This is the 2nd installment in a series that examines data from the recently released Statistical Review of World Energy 2014. The previous post — World Sets New Oil Production and Consumption Records — delved into world oil production and consumption figures. Today’s post looks at the global natural gas picture.
In 2013 global natural gas production advanced 1.1% to a new all-time high of 328 billion cubic feet per day (Bcfd). Except for a one-year decline in 2008-2009, global gas production has risen fairly steadily for about three decades, and production has more than doubled during that time span:
The U.S. Is Still Gas King
The U.S. continues to dominate both natural gas production (and consumption). In 2013, the U.S. set a new all-time high production record for the third straight year, with gas production rising to 66.5 Bcfd to lead all countries. In fact this was once again more natural gas than any country has ever produced in one year.
Natural gas production in Russia reached 58.5 Bcfd, good for 2nd place globally. The U.S. and Russia cumulatively produce 38% of the world’s natural gas. Far behind in third place was Iran at 16.1 Bcfd — good for 4.9% of global gas supplies. Rounding out the top five were Qatar at 15.3 Bcfd and Canada at 15 Bcfd.
However, U.S. natural gas consumption was still greater than consumption, rising to 71.3 Bcfd as utilities continued to look to natural gas as a cleaner alternative to coal. Despite an increase in the past 8 years of 17 Bcfd — an increase of nearly 35% — the U.S. remains a net importer (and the largest consumer) of natural gas.
Russia and Iran were second and third in natural gas consumption. They consumed, respectively, 40 Bcfd, and 15.7 Bcfd. The U.S. and Iran consumed at least as much gas as they produced, while Russia produced nearly 50% more than it consumed internally. The rest of Russia’s gas is piped primarily to Europe, but China recently signed a 0 billion deal with Gazprom that will supply China with Russian gas for the next 30 years. In 2013 China was the world’s fourth-largest consumer of natural gas at 15.6 Bcfd. Rounding out the top five among consumers was Japan at 11.3 Bcfd.
Natural Gas Reserves
Despite the surge in U.S. natural gas production, U.S. proved reserves have increased substantially over the years. Proved gas reserves in the U.S. reached an all-time high of 334 Tcf in 2011, fell in 2012, but surged in 2013 back to 330 Tcf. The increase in reserves is primarily a function of the pairing of hydraulic fracturing with horizontal drilling, which turned a big volume of natural gas resources into natural gas reserves for the first time (i.e., the “shale gas boom”). After two decades of declining to flat natural gas reserves, U.S. reserves have now risen 86% since 2000.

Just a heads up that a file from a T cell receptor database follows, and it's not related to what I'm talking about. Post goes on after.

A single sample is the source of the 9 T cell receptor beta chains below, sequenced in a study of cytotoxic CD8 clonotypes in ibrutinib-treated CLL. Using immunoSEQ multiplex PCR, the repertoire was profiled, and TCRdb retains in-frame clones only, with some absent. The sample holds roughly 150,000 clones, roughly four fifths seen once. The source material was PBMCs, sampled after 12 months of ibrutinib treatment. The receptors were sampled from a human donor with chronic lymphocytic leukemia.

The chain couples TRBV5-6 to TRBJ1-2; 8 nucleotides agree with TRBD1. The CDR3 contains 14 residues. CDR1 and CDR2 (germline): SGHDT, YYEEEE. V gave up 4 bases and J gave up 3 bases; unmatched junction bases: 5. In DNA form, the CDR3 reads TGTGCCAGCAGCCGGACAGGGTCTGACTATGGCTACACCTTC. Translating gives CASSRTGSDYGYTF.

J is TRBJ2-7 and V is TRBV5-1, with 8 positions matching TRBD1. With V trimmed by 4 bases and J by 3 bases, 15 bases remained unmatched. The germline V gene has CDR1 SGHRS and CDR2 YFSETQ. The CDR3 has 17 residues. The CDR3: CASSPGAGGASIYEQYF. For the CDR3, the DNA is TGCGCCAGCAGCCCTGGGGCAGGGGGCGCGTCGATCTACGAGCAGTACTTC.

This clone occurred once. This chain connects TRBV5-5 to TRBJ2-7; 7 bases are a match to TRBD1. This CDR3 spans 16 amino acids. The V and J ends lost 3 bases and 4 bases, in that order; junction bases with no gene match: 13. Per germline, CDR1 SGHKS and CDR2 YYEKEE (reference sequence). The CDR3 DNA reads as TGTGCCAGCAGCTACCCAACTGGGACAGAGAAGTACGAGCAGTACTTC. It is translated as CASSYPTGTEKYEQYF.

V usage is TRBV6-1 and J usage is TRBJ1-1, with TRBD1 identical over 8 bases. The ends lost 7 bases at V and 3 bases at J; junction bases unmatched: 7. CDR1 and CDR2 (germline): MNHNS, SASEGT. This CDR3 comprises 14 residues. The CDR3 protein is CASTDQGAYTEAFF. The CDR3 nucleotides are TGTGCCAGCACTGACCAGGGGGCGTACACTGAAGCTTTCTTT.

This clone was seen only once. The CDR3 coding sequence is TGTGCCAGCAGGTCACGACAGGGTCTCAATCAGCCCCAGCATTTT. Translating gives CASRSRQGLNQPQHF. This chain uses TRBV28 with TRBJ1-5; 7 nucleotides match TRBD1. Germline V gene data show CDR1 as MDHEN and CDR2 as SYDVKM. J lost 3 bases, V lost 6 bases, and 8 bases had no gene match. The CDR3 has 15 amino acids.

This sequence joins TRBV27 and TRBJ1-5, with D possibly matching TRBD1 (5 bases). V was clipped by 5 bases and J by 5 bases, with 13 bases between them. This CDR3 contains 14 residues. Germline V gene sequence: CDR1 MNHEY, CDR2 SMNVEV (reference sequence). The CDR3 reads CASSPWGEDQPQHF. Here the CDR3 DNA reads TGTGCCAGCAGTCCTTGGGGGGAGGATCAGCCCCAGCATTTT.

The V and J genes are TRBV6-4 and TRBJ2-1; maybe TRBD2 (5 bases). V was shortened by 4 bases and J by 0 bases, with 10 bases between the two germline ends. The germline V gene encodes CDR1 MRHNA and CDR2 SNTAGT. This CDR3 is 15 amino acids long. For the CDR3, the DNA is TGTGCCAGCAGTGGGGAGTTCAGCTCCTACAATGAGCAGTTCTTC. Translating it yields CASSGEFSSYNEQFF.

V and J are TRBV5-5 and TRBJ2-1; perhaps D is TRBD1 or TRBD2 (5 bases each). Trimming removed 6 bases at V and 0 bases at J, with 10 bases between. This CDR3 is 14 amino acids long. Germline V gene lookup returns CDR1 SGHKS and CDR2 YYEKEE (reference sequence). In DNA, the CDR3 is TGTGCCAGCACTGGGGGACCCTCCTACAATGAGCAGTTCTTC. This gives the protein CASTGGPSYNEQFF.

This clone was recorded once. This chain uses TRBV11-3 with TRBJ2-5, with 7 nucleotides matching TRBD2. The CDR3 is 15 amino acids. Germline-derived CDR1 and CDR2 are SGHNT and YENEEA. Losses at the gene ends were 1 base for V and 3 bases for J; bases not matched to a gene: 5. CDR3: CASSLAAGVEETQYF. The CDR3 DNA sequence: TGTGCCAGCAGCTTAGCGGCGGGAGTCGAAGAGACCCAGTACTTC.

Global proved natural gas reserves have grown more consistently than U.S. reserves over the years, albeit not as sharply. Over the past decade global gas reserves are up 33%, and just eked out a new record in 2013 of 6,558 Tcf. While this record is a fraction of a percent higher than the previous record in 2011, global reserves have been effectively flat for the last two years.
Price and Differentials
The surge in U.S. gas production has had a dampening impact on domestic gas prices, but internationally prices have risen substantially over the past decade:
This combination has resulted in enormous differentials that have developed between U.S. natural gas prices and liquefied natural gas (LNG) prices in Europe and northeast Asia. These high differentials have resulted in a rush to build LNG export terminals in the U.S..
U.S. natural gas production is up 11.4 Bcfd in just the past five years. However, there are presently 13 pending proposals awaiting approval from the Federal Energy Regulatory Commission (FERC), with a total proposed export capacity of 17.9 Bcfd. Two projects have already been approved by FERC. Cheniere Energy (NYSE: LNG) and Sempra Energy (NYSE: SRE) have had projects approved with a combined proposed capacity of 4.46 Bcfd.
The global natural gas picture is dominated by the U.S. and Russia, and this will likely continue to be the case for the foreseeable future. But the U.S. is in 5th place globally in natural gas reserves, far behind countries like Iran and Russia. Ultimately the U.S. will probably yield its position as the top gas producer back to Russia.
Nevertheless, the shale gas boom in the U.S. has expanded natural gas production rapidly, which has led to a number of LNG export terminal proposals. But unless U.S. natural gas production continues expanding at the pace of the past five years, it is almost a certainty that these export facilities (among other drivers) will lead to higher U.S. natural gas prices.